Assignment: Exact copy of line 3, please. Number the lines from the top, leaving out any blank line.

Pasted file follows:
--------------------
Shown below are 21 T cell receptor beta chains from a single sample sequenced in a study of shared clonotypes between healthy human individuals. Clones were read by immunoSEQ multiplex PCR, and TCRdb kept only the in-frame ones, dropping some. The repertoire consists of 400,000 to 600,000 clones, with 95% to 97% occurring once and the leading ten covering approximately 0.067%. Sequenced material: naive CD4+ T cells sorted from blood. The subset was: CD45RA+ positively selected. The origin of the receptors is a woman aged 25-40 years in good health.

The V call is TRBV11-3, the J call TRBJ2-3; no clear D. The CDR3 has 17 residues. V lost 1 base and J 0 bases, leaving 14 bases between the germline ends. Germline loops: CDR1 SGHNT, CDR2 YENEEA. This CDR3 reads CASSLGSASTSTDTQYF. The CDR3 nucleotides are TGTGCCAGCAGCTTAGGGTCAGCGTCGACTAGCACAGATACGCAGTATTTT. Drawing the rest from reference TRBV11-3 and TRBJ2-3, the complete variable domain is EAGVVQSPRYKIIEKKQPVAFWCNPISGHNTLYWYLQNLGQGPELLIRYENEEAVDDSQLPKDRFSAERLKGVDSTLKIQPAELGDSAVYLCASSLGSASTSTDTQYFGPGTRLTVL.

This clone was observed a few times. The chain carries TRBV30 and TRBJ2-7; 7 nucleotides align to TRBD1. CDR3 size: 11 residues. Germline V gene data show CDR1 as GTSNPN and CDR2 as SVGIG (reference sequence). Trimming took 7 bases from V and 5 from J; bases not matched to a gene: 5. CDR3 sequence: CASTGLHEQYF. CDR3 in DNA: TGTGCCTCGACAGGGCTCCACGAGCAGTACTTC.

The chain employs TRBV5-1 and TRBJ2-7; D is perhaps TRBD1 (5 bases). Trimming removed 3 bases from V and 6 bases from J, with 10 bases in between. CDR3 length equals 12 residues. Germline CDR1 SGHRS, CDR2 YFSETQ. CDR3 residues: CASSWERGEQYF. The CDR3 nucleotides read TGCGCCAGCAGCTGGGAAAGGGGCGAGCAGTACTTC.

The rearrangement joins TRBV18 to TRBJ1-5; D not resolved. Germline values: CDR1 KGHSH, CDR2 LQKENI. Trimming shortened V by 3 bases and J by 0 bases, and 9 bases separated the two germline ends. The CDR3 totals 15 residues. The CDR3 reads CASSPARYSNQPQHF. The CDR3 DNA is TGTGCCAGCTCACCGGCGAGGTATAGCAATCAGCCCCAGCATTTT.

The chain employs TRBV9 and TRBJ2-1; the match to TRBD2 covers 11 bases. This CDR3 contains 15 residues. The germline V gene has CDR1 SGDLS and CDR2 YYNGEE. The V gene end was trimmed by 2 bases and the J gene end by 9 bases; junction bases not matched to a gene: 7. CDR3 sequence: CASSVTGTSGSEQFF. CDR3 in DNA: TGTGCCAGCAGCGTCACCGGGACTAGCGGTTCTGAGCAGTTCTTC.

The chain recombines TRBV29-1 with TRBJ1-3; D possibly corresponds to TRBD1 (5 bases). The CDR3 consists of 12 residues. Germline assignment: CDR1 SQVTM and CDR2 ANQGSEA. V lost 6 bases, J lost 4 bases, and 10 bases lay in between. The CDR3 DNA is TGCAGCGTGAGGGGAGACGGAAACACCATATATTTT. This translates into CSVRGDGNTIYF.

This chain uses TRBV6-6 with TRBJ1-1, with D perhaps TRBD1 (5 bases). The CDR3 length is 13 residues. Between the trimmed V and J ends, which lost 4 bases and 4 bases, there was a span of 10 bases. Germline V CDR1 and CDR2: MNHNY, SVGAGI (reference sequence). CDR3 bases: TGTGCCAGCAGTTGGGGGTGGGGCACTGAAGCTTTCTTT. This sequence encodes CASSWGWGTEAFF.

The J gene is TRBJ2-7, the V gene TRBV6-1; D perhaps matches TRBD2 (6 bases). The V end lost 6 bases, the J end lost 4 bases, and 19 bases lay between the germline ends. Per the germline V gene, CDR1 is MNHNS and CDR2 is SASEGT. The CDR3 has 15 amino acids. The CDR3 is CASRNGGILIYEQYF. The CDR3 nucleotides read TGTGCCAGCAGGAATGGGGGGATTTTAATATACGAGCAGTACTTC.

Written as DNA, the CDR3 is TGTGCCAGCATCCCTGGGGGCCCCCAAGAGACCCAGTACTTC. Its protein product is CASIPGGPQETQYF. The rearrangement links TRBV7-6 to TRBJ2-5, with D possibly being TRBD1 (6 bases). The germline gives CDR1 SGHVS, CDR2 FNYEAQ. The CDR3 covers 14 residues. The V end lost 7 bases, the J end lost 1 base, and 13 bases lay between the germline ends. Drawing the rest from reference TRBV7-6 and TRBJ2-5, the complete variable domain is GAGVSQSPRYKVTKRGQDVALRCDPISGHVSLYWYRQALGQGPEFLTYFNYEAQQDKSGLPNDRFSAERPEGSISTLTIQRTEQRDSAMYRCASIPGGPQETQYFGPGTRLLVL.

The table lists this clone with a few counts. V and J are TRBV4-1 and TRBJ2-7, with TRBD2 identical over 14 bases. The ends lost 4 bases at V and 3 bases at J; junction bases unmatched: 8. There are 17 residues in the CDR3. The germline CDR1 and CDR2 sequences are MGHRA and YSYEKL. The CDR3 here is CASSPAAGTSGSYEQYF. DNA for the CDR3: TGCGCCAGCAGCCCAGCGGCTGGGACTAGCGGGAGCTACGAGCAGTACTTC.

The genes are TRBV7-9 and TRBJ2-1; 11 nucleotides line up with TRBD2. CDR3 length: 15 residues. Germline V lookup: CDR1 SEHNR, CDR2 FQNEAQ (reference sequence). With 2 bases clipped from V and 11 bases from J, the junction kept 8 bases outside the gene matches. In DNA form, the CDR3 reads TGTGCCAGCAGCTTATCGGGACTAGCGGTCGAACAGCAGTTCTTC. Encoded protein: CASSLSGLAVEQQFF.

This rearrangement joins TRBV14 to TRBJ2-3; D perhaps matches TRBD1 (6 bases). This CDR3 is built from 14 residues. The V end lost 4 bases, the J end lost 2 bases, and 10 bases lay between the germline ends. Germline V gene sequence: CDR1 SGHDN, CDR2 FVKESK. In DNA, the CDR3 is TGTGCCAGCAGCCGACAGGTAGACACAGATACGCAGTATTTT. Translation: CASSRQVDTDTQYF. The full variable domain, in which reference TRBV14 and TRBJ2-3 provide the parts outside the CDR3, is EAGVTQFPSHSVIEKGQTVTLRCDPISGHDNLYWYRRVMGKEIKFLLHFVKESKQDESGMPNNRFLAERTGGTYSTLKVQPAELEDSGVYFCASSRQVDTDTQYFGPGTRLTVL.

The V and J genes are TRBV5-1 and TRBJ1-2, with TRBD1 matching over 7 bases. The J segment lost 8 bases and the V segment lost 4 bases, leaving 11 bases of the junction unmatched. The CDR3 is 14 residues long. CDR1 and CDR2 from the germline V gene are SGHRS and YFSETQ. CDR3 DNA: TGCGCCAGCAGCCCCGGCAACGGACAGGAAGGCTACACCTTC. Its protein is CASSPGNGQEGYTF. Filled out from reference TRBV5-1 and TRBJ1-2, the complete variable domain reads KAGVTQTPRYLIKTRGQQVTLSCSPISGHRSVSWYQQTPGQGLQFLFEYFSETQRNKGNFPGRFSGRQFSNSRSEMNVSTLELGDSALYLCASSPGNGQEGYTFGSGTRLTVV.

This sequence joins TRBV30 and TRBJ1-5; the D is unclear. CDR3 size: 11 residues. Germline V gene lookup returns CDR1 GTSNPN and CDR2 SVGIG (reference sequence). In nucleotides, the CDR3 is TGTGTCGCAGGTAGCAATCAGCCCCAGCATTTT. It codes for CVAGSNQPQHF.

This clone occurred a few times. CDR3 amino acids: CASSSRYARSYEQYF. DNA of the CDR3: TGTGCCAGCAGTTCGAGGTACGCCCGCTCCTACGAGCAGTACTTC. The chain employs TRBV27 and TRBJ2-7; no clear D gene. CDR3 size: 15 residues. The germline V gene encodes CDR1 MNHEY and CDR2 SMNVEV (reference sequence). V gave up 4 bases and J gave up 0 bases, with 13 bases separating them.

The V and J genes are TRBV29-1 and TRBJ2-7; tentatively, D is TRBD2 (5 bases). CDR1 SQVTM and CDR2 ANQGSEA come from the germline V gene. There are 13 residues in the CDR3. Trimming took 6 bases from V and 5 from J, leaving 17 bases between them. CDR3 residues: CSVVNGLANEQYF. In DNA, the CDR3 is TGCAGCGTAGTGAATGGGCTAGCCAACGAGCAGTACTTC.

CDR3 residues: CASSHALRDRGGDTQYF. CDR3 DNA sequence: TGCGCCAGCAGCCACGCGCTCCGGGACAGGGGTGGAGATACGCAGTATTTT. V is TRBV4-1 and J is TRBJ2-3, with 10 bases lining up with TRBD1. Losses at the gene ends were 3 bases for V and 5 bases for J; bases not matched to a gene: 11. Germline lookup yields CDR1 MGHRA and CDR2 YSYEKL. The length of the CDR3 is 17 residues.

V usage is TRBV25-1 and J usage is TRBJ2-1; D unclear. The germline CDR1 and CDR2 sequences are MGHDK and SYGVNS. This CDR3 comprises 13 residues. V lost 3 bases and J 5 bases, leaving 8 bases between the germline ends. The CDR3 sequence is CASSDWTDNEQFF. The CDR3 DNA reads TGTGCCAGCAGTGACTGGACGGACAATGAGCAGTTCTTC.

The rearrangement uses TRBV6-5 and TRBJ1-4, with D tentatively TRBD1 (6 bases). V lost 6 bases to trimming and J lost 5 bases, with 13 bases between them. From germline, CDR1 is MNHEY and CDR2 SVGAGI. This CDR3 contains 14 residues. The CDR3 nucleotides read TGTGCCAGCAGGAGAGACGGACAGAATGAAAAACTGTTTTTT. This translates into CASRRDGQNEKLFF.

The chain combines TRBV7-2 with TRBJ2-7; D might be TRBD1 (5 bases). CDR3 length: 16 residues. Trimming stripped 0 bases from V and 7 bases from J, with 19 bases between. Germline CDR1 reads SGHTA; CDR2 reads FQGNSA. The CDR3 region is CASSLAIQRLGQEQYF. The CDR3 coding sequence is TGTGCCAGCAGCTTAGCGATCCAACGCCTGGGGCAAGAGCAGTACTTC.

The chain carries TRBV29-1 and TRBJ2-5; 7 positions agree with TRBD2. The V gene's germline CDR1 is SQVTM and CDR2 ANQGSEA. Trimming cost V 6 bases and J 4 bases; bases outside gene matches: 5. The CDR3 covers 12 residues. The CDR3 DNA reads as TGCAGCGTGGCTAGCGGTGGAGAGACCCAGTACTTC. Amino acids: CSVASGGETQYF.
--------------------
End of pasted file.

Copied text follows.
This clone was observed a few times. The chain carries TRBV30 and TRBJ2-7; 7 nucleotides align to TRBD1. CDR3 size: 11 residues. Germline V gene data show CDR1 as GTSNPN and CDR2 as SVGIG (reference sequence). Trimming took 7 bases from V and 5 from J; bases not matched to a gene: 5. CDR3 sequence: CASTGLHEQYF. CDR3 in DNA: TGTGCCTCGACAGGGCTCCACGAGCAGTACTTC.